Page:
The sub-prime fiasco was a pyramid scheme of its own, argues Thomas Friedman
Ronald Reagan is dead and Margaret Thatcher is a remote and, through advanced illness, a figure far removed from the world stage.
The revolution they jointly led in the ’80s of ever-advancing markets based on light regulation, easy credit, distrust of the state and unleashing of the “animal spirits” of capitalist accumulation have been discredited as the world faces the worst economic crisis since the Great Depression.
Perhaps it is no coincidence that the cardiac arrest suffered by world markets, including our own, since the collapse of Lehman Brothers on Wall Street last September has brought to light a series of mega-sized Ponzi schemes in the US and, more recently, in South Africa. The lure of easy, outsize pickings and staggeringly high rates of return explains the existence of pyramid schemes, such as those operated by Bernard Madoff, Allen Stanford and our own alleged Ponzi king, Barry Tannenbaum, now conveniently resident in Australia.
Ponzi schemes — named after the eponymous Italian immigrant to the US in the early 20th century who arbitraged the value of postage stamps — essentially pay back early investors with either the proceeds acquired from later investors or even with their own money. The scheme collapses and the fraud is finally revealed when people stop investing and there is no more loot to pay out the creditors. As author Michael Lewis explains, “something for nothing — it never loses its charm”.
Madoff, who apparently embezzled a staggering 50-billion from the rich and even banks and top charitable institutions, kept his operation going for over 30 years by offering consistently above-market rates of return, but not by such a wide margin as to attract either undue suspicion or to be unsustainable — until the unprecedented credit crunch last year caused a mass of withdrawals, which Madoff could not meet, since he had never invested most of the deposits originally received.
Tannenbaum, in contrast, is alleged to have lured hundreds of South African and overseas investors with the promise of a rate of return of between 90% and 200% per annum. Instead of postage stamps, his investors were invited to help buy active pharmaceutical ingredients (APIs), allegedly on behalf of South African drug-makers, and then shared in the proceeds of the profits when the APIs were sold to the drug companies.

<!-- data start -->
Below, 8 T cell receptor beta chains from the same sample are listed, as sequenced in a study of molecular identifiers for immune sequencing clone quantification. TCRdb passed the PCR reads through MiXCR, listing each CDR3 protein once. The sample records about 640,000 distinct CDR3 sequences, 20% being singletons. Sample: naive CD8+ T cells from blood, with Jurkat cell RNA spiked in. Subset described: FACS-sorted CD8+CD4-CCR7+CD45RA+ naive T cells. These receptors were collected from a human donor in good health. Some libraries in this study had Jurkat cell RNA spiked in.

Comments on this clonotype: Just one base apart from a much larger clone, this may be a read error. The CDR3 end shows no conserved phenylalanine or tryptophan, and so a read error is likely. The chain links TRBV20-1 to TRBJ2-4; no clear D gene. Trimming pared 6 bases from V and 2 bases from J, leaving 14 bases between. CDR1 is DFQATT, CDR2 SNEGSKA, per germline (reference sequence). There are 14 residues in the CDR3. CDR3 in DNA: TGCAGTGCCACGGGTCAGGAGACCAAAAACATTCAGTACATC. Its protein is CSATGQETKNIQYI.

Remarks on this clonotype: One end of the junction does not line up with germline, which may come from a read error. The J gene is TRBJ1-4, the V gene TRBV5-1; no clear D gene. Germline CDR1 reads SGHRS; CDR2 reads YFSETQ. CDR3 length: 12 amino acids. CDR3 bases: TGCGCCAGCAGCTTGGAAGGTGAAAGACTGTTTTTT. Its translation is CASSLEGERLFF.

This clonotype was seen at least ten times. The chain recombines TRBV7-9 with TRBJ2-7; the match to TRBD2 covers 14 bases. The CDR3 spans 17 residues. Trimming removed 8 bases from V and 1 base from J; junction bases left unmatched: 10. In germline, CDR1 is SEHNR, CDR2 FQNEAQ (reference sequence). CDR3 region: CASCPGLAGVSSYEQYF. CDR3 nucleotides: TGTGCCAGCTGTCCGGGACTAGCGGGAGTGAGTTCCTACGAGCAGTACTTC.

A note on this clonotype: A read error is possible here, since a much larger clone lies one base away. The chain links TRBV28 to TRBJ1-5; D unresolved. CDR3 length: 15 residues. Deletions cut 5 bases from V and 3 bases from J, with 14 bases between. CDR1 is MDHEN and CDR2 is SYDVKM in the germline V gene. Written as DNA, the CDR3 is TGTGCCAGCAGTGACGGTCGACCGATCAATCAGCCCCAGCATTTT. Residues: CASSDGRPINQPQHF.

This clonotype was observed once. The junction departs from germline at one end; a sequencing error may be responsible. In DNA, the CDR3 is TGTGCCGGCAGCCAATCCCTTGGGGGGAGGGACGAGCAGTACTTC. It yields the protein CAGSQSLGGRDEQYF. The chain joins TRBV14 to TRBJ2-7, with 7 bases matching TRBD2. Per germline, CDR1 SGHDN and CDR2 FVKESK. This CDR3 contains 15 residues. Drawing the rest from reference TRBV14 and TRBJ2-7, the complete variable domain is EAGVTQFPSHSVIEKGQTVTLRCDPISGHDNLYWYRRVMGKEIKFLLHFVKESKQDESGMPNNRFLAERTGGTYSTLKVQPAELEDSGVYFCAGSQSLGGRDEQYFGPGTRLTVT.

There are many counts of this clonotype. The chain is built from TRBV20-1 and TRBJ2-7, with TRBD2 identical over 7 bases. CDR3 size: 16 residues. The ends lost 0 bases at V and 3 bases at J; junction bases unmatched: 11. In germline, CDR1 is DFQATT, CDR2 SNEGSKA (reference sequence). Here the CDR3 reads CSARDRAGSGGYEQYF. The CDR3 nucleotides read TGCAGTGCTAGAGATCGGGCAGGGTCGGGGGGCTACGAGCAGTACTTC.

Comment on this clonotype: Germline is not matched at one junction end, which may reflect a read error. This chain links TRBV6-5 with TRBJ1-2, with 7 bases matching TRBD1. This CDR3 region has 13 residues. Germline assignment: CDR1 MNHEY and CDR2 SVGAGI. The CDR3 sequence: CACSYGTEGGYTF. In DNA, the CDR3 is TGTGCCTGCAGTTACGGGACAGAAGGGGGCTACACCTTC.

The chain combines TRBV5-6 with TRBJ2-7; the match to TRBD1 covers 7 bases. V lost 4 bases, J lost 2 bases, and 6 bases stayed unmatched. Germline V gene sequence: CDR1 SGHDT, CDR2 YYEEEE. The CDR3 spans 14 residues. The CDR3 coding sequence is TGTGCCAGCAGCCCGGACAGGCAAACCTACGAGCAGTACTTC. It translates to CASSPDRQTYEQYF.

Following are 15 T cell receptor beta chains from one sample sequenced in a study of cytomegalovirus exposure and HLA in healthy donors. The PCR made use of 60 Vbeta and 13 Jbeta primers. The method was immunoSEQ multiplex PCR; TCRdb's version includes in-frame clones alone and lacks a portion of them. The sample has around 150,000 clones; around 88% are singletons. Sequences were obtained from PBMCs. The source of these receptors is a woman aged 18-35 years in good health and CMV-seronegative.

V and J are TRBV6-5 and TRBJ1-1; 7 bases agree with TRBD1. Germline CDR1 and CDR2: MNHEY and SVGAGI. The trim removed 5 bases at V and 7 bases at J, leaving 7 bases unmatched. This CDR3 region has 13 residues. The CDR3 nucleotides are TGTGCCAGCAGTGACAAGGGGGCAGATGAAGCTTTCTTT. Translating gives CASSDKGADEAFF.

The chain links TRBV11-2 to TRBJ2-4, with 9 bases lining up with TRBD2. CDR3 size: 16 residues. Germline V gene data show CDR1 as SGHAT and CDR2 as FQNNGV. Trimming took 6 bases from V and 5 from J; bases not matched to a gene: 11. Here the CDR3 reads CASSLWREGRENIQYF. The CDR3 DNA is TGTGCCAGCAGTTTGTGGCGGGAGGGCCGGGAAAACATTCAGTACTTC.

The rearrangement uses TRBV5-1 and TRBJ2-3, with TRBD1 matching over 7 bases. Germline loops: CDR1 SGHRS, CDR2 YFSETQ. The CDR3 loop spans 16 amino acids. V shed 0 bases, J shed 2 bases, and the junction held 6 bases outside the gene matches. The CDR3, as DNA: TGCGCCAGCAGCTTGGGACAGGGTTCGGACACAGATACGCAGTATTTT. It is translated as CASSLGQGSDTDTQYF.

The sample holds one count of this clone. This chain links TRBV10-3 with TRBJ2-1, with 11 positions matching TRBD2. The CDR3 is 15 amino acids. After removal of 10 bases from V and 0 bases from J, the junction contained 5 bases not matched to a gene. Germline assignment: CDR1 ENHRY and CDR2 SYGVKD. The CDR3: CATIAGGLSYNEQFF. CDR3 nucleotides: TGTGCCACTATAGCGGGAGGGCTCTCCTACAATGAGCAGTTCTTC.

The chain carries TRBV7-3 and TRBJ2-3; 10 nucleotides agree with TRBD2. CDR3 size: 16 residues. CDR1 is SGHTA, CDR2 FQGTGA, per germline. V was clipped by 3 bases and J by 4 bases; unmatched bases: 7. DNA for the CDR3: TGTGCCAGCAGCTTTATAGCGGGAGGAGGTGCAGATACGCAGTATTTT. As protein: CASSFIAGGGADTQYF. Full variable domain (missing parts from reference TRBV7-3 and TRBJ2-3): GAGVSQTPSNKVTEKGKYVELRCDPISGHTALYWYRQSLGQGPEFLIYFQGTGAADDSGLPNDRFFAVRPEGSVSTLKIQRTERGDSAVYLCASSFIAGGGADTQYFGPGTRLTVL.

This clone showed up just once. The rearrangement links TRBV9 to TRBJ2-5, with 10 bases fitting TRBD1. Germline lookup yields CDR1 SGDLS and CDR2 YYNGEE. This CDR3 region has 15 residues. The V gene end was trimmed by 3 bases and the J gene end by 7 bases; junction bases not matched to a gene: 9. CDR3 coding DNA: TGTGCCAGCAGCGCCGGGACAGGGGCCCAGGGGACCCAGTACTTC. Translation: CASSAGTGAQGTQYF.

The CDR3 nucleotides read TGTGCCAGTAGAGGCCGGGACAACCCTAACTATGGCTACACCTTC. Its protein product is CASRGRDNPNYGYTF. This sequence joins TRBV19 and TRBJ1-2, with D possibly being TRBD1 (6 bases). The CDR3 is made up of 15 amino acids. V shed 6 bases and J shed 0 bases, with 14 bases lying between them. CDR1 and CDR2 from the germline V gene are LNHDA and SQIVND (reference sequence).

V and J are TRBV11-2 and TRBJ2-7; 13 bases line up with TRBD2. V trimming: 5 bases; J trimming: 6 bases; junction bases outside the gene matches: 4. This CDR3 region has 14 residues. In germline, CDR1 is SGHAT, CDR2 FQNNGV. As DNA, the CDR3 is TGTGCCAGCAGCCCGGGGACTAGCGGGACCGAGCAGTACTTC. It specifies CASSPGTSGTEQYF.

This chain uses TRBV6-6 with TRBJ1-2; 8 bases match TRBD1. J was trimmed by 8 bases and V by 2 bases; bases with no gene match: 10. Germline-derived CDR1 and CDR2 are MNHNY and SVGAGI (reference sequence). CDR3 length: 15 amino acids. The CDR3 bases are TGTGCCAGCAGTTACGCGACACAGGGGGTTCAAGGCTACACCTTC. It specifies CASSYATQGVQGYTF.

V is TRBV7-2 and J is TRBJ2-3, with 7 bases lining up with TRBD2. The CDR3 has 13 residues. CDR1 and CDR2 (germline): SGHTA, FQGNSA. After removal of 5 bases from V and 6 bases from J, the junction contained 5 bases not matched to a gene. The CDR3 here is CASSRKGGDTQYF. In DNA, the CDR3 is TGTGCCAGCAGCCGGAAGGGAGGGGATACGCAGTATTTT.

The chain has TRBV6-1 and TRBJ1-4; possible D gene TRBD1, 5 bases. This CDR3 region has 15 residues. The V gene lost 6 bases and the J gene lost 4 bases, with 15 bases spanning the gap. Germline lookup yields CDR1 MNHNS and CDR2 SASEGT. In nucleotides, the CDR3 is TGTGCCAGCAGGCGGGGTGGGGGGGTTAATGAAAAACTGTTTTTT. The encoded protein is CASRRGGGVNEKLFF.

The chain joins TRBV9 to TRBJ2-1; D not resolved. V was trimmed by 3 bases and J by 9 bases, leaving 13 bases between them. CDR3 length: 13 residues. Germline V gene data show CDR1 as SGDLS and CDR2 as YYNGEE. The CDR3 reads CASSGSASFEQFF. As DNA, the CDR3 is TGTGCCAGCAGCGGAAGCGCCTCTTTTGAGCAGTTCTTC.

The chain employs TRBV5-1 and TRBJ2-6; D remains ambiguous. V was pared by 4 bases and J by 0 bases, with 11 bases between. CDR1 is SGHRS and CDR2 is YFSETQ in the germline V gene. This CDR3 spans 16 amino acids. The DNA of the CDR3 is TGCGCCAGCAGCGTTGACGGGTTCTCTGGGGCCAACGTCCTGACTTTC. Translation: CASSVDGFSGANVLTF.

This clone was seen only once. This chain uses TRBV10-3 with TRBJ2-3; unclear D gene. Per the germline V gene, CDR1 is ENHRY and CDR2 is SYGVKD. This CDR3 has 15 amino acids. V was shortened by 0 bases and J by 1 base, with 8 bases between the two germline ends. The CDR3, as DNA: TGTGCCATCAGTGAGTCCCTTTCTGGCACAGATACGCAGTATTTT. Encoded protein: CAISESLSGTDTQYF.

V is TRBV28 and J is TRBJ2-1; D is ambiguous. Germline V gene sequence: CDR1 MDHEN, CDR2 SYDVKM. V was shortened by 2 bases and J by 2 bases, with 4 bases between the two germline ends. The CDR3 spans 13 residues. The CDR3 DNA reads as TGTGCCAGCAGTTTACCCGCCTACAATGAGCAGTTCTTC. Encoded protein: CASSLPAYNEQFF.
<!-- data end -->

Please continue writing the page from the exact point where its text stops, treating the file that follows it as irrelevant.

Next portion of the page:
The neatness of the scheme is that it fell outside the watch of the Financial Services Board. But when one creditor sought to recoup his investment, plus interest, well, the bird had flown the coop — and the personal cheques which Tannenbaum had issued were dishonoured.
These schemes usually involve high-level fraud, including cooking the books, and financial techniques to make actual losses look like bumper profits, or simply invent non-existent investments or sales. But the detail is less significant than the result. Not only are investors — the greedy, the gullible and innocent third parties — ruined, but the system itself gets discredited.
Last December, when the Madoff scandal broke, I was living temporarily in Washington DC. Two of the city’s most thoughtful commentators saw a much wider implication for the future of free enterprise.
Anne Applebaum described how difficult it was for her to acquire an apartment in Warsaw in the early ’90s — endless form-filling, visits to notaries and the seller requiring to be paid in hard currency and in cash. She described a culture of “low trust”, in which the market and its mechanisms are treated with suspicion.
In contrast, when she bought a car in Washington, she could drive it out of the showroom simply by providing a personal cheque, without any identification. It was this “high trust” culture, which both fuelled American capitalism and allowed its dark underside, in the form of Madoff and the like, to operate. As she put it, “Madoff’s pyramid scheme may have been made possible by our tradition of trust and lawfulness. And now he will bring that tradition down.”
Thomas Friedman was more damning. He saw in Madoff a scheme only slightly more outrageous than the “legal” one Wall Street was running, fuelled by easy credit, low standards and high greed. For him, the sub-prime fiasco was a pyramid scheme of its own: “What do you call giving a worker who makes 14000 a year, a nothing-down and nothing-to-pay-for-two-years mortgage to buy a 750000 home and then bundling that mortgage with hundreds of others into bonds that Moody’s or Standard & Poor’s rate AAA — and then selling them to banks and pension funds the world over. This is what the financial industry was doing. If that isn’t a pyramid scheme, what is?”
Friedman’s fury found an answer last week, when President Barack Obama produced plans for regulatory reform, including an expanded role for government. Clearly, the era of Reagan-Thatcher has ended. The age of exuberance has yielded to an era of control. Let’s just hope that the new medicine doesn’t amount to a treatment that kills the patient.
*Published Sunday Times 28 June 2009